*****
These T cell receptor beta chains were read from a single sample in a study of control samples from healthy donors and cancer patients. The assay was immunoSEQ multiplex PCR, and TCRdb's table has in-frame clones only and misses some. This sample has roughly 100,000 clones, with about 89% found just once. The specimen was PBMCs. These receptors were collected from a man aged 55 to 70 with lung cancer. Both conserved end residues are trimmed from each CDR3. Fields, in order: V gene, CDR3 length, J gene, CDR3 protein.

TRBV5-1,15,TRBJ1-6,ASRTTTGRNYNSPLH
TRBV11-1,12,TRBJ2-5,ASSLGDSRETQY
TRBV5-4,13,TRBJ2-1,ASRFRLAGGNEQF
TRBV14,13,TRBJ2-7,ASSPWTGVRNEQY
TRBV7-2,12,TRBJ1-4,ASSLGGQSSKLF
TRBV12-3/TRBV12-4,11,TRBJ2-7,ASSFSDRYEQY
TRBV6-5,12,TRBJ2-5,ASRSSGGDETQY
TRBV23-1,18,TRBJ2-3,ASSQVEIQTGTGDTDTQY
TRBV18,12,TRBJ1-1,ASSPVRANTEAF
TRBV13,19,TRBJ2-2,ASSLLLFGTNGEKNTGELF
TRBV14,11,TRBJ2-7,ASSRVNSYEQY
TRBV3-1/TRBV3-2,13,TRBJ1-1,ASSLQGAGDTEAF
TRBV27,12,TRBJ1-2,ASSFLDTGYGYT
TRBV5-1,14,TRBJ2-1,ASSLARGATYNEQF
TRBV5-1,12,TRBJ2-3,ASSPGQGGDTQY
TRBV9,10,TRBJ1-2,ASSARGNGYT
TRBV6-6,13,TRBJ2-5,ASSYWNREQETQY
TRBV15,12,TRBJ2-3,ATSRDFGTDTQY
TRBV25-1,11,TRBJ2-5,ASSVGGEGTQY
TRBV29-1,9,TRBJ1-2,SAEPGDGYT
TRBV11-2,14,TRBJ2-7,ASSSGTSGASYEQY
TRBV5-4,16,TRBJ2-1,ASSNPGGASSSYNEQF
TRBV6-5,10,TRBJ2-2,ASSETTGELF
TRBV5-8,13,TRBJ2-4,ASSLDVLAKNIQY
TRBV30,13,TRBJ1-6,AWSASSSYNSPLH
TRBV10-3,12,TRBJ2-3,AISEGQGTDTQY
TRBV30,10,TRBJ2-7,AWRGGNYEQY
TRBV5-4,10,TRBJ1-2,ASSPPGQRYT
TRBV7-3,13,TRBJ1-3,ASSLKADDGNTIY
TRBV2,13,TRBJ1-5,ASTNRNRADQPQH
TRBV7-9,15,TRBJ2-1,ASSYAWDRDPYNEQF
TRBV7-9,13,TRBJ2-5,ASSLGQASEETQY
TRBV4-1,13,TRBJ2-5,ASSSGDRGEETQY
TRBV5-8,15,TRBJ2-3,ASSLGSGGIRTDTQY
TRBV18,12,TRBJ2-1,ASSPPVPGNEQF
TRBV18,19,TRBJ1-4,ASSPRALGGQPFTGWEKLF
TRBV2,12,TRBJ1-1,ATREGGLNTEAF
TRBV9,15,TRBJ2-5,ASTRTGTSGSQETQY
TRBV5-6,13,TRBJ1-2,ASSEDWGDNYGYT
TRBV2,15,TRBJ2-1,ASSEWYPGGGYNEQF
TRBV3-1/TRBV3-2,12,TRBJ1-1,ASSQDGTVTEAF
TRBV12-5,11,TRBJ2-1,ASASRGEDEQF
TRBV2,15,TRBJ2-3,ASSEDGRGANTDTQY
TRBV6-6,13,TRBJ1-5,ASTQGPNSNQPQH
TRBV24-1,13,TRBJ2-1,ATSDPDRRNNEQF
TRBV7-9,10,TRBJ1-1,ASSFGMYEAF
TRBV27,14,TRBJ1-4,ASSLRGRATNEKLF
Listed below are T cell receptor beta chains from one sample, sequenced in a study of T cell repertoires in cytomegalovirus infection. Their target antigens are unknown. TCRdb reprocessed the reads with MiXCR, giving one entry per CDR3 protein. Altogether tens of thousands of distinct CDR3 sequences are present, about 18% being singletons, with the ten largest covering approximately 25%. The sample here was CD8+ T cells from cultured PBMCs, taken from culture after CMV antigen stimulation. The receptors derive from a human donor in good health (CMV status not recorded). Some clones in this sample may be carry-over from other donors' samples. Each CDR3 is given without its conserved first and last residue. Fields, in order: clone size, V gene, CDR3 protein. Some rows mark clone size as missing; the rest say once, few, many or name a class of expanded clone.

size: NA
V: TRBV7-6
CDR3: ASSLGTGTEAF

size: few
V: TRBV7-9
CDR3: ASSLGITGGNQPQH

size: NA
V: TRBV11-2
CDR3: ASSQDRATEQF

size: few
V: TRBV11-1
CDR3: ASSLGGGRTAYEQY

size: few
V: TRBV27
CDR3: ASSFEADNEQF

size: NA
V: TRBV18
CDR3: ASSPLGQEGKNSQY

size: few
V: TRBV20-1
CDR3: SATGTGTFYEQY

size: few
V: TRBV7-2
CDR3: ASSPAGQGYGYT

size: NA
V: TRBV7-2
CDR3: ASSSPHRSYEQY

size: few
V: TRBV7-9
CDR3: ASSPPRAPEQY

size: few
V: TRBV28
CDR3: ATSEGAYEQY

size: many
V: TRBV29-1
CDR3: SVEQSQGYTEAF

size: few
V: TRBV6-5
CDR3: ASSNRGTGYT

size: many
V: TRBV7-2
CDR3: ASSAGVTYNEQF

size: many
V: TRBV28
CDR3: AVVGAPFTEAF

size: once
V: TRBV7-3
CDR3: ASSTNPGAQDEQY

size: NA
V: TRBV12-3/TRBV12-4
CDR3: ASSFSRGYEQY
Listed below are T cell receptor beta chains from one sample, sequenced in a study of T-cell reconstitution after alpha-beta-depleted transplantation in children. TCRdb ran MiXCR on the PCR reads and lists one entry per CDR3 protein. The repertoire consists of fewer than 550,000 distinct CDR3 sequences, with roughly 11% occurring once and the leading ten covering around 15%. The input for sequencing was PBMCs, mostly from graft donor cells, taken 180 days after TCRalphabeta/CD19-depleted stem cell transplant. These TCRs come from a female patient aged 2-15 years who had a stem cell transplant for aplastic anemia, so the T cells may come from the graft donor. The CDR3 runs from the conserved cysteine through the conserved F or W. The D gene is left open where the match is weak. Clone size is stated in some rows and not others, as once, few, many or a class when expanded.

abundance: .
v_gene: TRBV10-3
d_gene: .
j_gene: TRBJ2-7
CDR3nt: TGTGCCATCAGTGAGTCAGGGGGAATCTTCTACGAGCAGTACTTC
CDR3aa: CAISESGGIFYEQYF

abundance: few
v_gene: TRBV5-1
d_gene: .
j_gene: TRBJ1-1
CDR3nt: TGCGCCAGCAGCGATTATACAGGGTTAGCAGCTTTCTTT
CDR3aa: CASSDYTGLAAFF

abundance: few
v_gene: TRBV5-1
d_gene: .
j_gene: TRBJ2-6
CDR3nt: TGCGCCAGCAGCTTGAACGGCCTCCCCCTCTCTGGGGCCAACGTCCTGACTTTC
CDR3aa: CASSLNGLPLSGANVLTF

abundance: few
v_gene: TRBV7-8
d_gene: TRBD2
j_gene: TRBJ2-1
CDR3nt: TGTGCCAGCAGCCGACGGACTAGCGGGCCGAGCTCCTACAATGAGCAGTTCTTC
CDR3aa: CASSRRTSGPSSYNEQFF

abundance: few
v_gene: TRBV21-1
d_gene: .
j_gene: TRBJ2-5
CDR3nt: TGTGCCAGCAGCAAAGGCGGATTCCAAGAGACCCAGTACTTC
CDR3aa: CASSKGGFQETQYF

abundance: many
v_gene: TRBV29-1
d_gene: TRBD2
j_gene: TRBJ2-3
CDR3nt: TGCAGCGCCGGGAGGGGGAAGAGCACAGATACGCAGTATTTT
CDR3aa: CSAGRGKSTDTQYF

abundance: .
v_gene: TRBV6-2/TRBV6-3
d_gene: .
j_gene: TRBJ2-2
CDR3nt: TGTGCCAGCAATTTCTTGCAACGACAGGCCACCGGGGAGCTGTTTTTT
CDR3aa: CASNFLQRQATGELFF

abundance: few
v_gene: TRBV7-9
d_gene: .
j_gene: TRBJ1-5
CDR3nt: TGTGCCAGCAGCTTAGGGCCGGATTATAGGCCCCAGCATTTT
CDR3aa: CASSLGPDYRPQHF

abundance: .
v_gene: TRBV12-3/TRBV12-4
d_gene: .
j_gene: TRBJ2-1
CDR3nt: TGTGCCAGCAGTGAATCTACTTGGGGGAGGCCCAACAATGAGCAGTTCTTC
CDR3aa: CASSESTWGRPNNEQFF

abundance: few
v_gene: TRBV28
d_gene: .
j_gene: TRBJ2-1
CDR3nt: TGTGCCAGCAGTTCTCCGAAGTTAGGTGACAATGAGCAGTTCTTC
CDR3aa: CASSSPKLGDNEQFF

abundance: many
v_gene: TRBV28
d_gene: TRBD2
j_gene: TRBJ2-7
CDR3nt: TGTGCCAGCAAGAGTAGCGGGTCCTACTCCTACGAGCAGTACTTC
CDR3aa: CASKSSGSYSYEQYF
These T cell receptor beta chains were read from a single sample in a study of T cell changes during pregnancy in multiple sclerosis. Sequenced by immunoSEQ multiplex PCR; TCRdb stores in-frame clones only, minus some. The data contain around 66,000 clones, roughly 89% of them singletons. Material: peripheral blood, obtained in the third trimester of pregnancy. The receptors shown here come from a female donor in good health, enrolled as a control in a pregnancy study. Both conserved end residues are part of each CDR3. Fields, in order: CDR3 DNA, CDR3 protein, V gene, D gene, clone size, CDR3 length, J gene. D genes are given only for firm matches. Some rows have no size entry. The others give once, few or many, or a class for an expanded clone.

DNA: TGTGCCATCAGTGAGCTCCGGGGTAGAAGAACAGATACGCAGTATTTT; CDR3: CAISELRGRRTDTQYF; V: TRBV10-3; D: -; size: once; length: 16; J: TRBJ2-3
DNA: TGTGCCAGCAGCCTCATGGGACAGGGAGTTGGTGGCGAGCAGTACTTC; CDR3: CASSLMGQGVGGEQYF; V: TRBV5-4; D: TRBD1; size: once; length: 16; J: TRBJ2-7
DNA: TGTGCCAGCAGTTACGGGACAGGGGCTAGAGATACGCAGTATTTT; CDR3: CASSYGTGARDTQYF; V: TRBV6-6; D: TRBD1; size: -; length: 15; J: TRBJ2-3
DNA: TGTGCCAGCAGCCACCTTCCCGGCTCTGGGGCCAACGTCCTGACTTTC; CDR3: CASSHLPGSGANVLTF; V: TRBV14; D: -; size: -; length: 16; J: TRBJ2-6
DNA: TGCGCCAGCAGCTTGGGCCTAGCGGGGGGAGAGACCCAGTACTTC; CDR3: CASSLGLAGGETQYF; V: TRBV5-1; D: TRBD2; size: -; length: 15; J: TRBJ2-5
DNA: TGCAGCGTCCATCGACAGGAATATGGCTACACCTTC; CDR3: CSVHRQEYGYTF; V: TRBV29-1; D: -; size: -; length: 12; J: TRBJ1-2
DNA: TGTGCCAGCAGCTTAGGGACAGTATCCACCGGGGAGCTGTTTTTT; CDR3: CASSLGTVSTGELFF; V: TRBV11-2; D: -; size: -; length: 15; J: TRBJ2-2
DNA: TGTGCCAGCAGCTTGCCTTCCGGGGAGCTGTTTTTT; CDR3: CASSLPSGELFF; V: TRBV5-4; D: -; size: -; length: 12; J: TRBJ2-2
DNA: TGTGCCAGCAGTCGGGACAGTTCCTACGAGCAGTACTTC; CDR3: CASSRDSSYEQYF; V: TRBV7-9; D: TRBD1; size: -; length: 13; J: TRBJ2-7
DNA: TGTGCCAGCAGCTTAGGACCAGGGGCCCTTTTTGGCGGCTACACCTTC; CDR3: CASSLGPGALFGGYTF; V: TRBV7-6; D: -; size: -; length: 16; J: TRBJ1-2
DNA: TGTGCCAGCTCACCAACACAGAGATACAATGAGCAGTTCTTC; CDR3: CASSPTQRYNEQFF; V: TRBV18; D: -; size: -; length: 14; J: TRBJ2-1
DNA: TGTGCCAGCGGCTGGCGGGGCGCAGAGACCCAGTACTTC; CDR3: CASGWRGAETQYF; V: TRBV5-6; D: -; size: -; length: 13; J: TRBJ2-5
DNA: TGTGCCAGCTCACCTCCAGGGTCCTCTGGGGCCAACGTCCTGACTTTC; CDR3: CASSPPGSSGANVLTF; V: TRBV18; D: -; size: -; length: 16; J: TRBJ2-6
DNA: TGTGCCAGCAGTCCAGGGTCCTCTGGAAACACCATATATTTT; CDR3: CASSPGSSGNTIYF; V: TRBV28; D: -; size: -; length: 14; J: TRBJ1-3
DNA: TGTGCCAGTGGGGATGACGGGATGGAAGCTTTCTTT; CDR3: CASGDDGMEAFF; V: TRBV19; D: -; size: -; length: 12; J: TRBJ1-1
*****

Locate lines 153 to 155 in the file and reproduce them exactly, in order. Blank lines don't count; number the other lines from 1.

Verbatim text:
j_gene: TRBJ2-1
CDR3nt: TGTGCCAGCAGTGAATCTACTTGGGGGAGGCCCAACAATGAGCAGTTCTTC
CDR3aa: CASSESTWGRPNNEQFF